Mike Collier Eyes Dan Patrick Rematch
The 2022 race for lieutenant governor may feature a case of déjà vu as Mike Collier, the 2018 Democratic challenger to incumbent Republican Dan Patrick, announced the formation of an exploratory committee for another run.
“I’m running for Texas Lieutenant Governor to hold Dan Patrick accountable for his many failures. To hold our leaders accountable you have to run against them — and you have to beat them. We all saw what happened in February when our energy sector failed because of decades of poor Republican leadership from politicians like Dan Patrick. We must ensure that never happens again,” said Collier in a statement.
Patrick beat Collier in 2018 by under five points — roughly 400,000 votes. Compared with other top-ticket races, Patrick’s victory falls between Governor Greg Abbott’s landslide victory and Sen. Ted Cruz’s (R-TX) narrow one.
Abbott won re-election by 1.1 million votes and Cruz eked out a 215,000-vote win.
Senators Talk Use of Federal Aid in Budget Discussion
Congress has allocated $45 billion in coronavirus relief money to Texas through last month’s American Rescue Plan Act. Among that includes $18 billion for schools, $17 billion for the state, and $10 billion for certain localities all meant to cope with coronavirus setbacks.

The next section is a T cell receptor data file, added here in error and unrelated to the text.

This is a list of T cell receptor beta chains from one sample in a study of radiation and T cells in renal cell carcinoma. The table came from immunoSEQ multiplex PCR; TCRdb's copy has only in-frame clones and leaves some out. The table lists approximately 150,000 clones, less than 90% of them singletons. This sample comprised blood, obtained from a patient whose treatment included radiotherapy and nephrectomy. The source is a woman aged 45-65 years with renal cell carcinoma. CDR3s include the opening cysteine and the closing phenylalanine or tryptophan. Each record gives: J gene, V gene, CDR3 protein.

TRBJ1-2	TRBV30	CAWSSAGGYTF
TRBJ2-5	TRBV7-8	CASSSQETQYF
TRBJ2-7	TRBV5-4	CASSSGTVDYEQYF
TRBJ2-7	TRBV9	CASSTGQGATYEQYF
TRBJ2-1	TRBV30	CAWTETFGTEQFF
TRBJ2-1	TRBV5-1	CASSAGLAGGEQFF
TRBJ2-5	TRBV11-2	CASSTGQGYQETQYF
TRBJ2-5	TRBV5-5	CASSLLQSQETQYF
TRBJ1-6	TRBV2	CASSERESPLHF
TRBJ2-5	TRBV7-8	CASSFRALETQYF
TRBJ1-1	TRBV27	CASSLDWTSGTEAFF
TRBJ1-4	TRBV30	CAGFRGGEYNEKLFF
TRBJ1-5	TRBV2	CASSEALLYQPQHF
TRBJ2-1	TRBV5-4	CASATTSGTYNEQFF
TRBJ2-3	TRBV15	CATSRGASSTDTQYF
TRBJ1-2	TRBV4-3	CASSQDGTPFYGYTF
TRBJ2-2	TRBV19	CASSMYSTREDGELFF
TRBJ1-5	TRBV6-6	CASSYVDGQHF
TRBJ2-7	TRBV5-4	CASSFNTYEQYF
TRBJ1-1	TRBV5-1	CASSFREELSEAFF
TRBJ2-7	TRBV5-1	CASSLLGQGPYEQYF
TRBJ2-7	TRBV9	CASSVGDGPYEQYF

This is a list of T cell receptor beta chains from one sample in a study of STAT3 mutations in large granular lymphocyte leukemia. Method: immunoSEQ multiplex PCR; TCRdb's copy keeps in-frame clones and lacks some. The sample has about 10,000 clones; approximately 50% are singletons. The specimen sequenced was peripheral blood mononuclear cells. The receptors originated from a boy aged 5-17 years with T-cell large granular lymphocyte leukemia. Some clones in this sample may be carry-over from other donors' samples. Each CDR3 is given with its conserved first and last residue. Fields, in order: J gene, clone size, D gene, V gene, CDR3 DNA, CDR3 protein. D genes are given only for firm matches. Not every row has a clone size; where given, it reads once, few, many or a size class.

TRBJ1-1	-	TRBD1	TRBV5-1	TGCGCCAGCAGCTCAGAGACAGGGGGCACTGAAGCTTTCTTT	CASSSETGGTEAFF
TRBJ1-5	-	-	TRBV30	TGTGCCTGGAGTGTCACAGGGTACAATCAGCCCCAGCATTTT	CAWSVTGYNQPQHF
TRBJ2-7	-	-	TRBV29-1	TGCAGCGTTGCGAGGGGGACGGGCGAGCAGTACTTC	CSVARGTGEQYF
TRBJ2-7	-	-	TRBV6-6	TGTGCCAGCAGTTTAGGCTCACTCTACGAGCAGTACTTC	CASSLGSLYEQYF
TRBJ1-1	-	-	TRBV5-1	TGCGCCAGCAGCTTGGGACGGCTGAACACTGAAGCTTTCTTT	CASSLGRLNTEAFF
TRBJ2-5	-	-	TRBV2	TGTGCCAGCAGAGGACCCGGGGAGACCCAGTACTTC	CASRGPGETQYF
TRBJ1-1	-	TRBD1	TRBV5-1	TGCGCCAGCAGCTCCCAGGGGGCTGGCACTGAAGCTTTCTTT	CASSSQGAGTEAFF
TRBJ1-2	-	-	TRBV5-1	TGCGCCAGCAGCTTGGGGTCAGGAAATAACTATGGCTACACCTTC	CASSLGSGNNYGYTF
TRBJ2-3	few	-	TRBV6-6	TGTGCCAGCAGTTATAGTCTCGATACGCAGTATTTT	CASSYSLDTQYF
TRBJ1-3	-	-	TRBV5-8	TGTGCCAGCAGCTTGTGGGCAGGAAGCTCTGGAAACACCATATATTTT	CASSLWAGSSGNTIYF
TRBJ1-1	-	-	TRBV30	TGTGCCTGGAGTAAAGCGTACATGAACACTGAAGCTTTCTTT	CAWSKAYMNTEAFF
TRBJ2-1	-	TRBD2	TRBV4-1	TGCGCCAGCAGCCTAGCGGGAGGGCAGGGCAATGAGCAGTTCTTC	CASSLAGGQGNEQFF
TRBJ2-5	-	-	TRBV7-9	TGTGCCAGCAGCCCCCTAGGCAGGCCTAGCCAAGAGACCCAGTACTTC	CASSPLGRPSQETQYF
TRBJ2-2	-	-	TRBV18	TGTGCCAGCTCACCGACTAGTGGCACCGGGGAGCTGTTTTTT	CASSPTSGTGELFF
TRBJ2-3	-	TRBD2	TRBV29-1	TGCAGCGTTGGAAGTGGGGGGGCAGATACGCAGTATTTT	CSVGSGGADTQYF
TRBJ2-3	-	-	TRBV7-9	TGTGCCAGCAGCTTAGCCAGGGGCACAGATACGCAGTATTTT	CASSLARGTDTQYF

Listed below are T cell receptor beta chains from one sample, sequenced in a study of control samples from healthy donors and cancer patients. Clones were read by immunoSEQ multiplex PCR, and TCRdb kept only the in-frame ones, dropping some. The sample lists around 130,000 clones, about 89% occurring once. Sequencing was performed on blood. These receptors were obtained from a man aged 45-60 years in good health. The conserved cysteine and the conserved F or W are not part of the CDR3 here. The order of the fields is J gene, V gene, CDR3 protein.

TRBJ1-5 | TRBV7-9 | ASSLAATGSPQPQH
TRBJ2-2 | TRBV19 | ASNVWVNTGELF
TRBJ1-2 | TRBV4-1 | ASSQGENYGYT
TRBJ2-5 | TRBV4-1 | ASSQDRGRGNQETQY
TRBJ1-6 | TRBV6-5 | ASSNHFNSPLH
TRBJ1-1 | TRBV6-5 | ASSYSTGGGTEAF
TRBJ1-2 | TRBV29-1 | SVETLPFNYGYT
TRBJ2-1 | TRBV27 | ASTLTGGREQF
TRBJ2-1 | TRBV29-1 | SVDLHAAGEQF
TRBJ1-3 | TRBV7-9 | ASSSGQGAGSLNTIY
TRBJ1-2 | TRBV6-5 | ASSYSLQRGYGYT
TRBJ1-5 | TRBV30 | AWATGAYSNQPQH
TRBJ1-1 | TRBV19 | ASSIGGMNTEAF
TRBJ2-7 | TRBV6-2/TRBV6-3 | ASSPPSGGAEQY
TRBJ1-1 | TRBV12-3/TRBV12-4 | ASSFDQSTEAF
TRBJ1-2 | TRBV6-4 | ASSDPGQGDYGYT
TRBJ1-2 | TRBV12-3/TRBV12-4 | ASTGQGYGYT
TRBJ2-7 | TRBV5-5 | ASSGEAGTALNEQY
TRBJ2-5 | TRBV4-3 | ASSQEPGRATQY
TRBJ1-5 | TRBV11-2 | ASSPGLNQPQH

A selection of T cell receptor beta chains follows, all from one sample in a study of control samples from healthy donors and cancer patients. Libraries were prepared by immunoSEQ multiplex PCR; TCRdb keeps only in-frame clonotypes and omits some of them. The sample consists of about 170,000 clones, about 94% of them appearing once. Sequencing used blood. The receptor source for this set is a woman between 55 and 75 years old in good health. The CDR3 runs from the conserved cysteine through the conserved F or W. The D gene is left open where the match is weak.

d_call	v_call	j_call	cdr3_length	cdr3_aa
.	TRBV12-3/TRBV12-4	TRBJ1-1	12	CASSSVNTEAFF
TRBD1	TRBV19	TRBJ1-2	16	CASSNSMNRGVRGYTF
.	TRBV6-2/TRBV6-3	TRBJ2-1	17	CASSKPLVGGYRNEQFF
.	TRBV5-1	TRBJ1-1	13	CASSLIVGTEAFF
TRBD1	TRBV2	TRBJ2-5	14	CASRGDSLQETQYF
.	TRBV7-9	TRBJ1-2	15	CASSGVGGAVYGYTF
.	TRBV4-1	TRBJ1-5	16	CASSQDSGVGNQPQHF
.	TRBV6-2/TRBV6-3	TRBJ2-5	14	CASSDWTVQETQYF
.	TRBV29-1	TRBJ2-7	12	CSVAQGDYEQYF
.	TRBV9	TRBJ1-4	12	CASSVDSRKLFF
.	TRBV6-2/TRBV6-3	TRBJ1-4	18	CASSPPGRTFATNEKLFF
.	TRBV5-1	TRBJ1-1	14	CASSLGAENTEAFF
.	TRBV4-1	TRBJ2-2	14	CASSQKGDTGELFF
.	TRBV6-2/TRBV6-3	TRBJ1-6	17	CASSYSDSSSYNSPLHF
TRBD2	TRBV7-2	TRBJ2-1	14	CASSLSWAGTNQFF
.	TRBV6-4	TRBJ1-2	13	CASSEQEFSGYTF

The Senate’s budget does not allocate any of these portions, including the one earmarked for its own use and the federal government has provided only two conditions for the sum: it can neither be used to lower tax rates nor shore up pension systems.
Because of that uncertainty, however, the $17 billion figure is tentative.
In Tuesday’s floor debate over Senate Bill (SB) 1, Sen. Royce West (D-Dallas) inquired about the use of those funds pertaining to public education.
“Regardless of whether we maintain the Maintenance of Effort,” West stated, “we would not be able to spend [the federal grant] on tuition, facilities, or research, correct?”
The “Maintenance of Effort” is a statutory requirement that federal funds be matched by state and local funding in proportion. Per that requirement, Sen. Larry Taylor (R-Houston) confirmed, state funding would have to increase between $700 million and $800 million.
Taylor added, “We need to make sure they direct this money to things that are one-time [expenses.] What we don’t want to do is have an injection of $17 billion and come back next session and have people talk about how we’re cutting their funding. I’ve told some districts directly this: I don’t want to hear how we’re cutting your funding next session because this isn’t our money, it’s federal money and we’re not going to have it next time.”
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Brad Johnson is an Ohio native who graduated from the University of Cincinnati in 2017. He is an avid sports fan who most enjoys watching his favorite teams continue their title drought throughout his cognizant lifetime. In his free time, you may find Brad quoting Monty Python productions and trying to calculate the airspeed velocity of an unladen swallow.